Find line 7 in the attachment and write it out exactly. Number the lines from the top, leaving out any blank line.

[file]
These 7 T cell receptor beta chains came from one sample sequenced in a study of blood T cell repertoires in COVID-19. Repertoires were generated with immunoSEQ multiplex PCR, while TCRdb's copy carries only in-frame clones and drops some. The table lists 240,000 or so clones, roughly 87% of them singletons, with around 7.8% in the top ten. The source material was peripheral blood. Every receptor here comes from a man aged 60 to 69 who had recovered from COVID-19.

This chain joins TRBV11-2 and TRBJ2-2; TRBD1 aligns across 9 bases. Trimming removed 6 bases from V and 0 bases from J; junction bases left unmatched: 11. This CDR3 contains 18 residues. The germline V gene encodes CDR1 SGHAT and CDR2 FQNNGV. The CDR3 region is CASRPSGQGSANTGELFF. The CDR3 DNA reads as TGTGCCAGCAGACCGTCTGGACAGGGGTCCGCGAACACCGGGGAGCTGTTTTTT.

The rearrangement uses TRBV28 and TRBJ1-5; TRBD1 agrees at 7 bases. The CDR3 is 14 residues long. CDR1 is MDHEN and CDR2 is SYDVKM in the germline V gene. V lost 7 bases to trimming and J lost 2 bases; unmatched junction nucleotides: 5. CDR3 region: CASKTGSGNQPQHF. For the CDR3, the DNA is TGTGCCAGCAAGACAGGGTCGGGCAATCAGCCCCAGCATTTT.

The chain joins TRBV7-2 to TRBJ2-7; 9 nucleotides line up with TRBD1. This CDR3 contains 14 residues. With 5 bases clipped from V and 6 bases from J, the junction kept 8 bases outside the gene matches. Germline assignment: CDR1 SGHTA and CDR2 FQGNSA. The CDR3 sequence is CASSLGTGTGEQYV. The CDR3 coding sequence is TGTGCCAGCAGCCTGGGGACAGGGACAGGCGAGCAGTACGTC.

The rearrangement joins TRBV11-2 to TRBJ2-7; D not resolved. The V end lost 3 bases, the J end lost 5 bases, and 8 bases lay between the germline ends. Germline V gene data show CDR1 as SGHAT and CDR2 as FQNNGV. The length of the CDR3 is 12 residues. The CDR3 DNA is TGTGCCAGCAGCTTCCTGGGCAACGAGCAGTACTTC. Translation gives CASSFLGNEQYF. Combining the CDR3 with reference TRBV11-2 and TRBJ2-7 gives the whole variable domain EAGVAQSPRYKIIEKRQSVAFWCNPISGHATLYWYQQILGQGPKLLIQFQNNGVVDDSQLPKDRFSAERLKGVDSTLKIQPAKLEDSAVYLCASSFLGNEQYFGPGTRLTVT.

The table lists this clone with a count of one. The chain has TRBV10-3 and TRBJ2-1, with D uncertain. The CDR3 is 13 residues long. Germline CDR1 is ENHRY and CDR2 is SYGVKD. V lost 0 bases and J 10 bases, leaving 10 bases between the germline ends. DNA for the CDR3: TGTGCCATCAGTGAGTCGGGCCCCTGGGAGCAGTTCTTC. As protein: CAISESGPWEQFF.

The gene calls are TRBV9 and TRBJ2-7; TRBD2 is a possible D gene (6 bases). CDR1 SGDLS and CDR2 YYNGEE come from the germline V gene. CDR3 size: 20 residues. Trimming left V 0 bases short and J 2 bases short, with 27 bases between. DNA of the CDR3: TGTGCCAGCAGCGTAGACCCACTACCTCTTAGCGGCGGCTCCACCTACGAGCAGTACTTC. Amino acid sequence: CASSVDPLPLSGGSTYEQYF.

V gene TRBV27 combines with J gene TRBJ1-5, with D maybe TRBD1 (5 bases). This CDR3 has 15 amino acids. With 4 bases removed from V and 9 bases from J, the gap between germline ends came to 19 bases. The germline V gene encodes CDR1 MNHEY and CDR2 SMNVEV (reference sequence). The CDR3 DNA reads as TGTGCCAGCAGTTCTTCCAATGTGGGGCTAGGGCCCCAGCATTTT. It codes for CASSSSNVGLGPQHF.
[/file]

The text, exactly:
The gene calls are TRBV9 and TRBJ2-7; TRBD2 is a possible D gene (6 bases). CDR1 SGDLS and CDR2 YYNGEE come from the germline V gene. CDR3 size: 20 residues. Trimming left V 0 bases short and J 2 bases short, with 27 bases between. DNA of the CDR3: TGTGCCAGCAGCGTAGACCCACTACCTCTTAGCGGCGGCTCCACCTACGAGCAGTACTTC. Amino acid sequence: CASSVDPLPLSGGSTYEQYF.